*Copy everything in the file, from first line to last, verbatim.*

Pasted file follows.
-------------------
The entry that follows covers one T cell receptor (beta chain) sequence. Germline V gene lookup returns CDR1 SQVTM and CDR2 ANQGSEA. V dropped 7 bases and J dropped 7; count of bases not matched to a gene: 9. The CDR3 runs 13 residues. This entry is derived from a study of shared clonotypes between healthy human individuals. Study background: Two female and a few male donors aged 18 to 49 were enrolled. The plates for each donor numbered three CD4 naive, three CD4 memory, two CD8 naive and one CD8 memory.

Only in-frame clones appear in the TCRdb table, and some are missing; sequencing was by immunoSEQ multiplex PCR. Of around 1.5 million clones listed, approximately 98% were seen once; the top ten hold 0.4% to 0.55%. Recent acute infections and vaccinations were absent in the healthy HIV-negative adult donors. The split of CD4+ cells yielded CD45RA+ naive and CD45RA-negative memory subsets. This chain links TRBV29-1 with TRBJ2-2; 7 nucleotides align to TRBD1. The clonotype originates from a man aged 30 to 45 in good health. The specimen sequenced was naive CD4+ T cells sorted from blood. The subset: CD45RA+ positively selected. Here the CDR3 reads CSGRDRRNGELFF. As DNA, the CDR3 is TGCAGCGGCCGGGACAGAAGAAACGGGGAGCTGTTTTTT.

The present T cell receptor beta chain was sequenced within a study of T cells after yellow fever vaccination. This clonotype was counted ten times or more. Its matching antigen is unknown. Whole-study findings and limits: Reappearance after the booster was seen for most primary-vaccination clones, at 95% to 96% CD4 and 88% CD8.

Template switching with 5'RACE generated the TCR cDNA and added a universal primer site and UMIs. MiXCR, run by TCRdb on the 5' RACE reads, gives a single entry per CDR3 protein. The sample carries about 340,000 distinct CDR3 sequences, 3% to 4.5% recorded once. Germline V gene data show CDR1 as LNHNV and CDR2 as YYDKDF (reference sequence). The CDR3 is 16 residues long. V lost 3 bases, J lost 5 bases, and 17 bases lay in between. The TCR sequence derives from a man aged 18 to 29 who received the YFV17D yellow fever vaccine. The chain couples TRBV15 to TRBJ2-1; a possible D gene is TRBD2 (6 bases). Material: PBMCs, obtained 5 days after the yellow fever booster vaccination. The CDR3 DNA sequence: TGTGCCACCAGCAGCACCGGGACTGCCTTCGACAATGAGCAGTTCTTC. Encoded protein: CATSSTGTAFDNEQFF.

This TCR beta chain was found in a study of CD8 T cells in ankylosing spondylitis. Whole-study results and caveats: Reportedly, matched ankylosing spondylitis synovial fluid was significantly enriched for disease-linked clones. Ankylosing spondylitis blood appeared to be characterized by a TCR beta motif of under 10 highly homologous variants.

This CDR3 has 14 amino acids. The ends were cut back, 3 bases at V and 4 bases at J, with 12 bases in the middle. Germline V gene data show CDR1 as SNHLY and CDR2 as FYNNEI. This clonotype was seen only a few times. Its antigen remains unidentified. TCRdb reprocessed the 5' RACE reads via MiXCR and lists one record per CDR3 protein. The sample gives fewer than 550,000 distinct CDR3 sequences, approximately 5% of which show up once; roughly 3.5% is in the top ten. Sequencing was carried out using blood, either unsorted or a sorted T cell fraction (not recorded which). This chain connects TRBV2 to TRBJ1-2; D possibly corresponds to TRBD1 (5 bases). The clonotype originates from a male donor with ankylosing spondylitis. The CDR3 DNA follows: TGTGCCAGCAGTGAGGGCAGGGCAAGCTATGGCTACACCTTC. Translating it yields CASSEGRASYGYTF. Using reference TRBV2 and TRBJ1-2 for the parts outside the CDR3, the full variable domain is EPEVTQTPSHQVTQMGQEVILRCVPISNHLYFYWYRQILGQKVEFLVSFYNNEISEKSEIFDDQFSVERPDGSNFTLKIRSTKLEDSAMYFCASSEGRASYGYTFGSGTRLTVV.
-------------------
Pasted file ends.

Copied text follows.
The entry that follows covers one T cell receptor (beta chain) sequence. Germline V gene lookup returns CDR1 SQVTM and CDR2 ANQGSEA. V dropped 7 bases and J dropped 7; count of bases not matched to a gene: 9. The CDR3 runs 13 residues. This entry is derived from a study of shared clonotypes between healthy human individuals. Study background: Two female and a few male donors aged 18 to 49 were enrolled. The plates for each donor numbered three CD4 naive, three CD4 memory, two CD8 naive and one CD8 memory.

Only in-frame clones appear in the TCRdb table, and some are missing; sequencing was by immunoSEQ multiplex PCR. Of around 1.5 million clones listed, approximately 98% were seen once; the top ten hold 0.4% to 0.55%. Recent acute infections and vaccinations were absent in the healthy HIV-negative adult donors. The split of CD4+ cells yielded CD45RA+ naive and CD45RA-negative memory subsets. This chain links TRBV29-1 with TRBJ2-2; 7 nucleotides align to TRBD1. The clonotype originates from a man aged 30 to 45 in good health. The specimen sequenced was naive CD4+ T cells sorted from blood. The subset: CD45RA+ positively selected. Here the CDR3 reads CSGRDRRNGELFF. As DNA, the CDR3 is TGCAGCGGCCGGGACAGAAGAAACGGGGAGCTGTTTTTT.

The present T cell receptor beta chain was sequenced within a study of T cells after yellow fever vaccination. This clonotype was counted ten times or more. Its matching antigen is unknown. Whole-study findings and limits: Reappearance after the booster was seen for most primary-vaccination clones, at 95% to 96% CD4 and 88% CD8.

Template switching with 5'RACE generated the TCR cDNA and added a universal primer site and UMIs. MiXCR, run by TCRdb on the 5' RACE reads, gives a single entry per CDR3 protein. The sample carries about 340,000 distinct CDR3 sequences, 3% to 4.5% recorded once. Germline V gene data show CDR1 as LNHNV and CDR2 as YYDKDF (reference sequence). The CDR3 is 16 residues long. V lost 3 bases, J lost 5 bases, and 17 bases lay in between. The TCR sequence derives from a man aged 18 to 29 who received the YFV17D yellow fever vaccine. The chain couples TRBV15 to TRBJ2-1; a possible D gene is TRBD2 (6 bases). Material: PBMCs, obtained 5 days after the yellow fever booster vaccination. The CDR3 DNA sequence: TGTGCCACCAGCAGCACCGGGACTGCCTTCGACAATGAGCAGTTCTTC. Encoded protein: CATSSTGTAFDNEQFF.

This TCR beta chain was found in a study of CD8 T cells in ankylosing spondylitis. Whole-study results and caveats: Reportedly, matched ankylosing spondylitis synovial fluid was significantly enriched for disease-linked clones. Ankylosing spondylitis blood appeared to be characterized by a TCR beta motif of under 10 highly homologous variants.

This CDR3 has 14 amino acids. The ends were cut back, 3 bases at V and 4 bases at J, with 12 bases in the middle. Germline V gene data show CDR1 as SNHLY and CDR2 as FYNNEI. This clonotype was seen only a few times. Its antigen remains unidentified. TCRdb reprocessed the 5' RACE reads via MiXCR and lists one record per CDR3 protein. The sample gives fewer than 550,000 distinct CDR3 sequences, approximately 5% of which show up once; roughly 3.5% is in the top ten. Sequencing was carried out using blood, either unsorted or a sorted T cell fraction (not recorded which). This chain connects TRBV2 to TRBJ1-2; D possibly corresponds to TRBD1 (5 bases). The clonotype originates from a male donor with ankylosing spondylitis. The CDR3 DNA follows: TGTGCCAGCAGTGAGGGCAGGGCAAGCTATGGCTACACCTTC. Translating it yields CASSEGRASYGYTF. Using reference TRBV2 and TRBJ1-2 for the parts outside the CDR3, the full variable domain is EPEVTQTPSHQVTQMGQEVILRCVPISNHLYFYWYRQILGQKVEFLVSFYNNEISEKSEIFDDQFSVERPDGSNFTLKIRSTKLEDSAMYFCASSEGRASYGYTFGSGTRLTVV.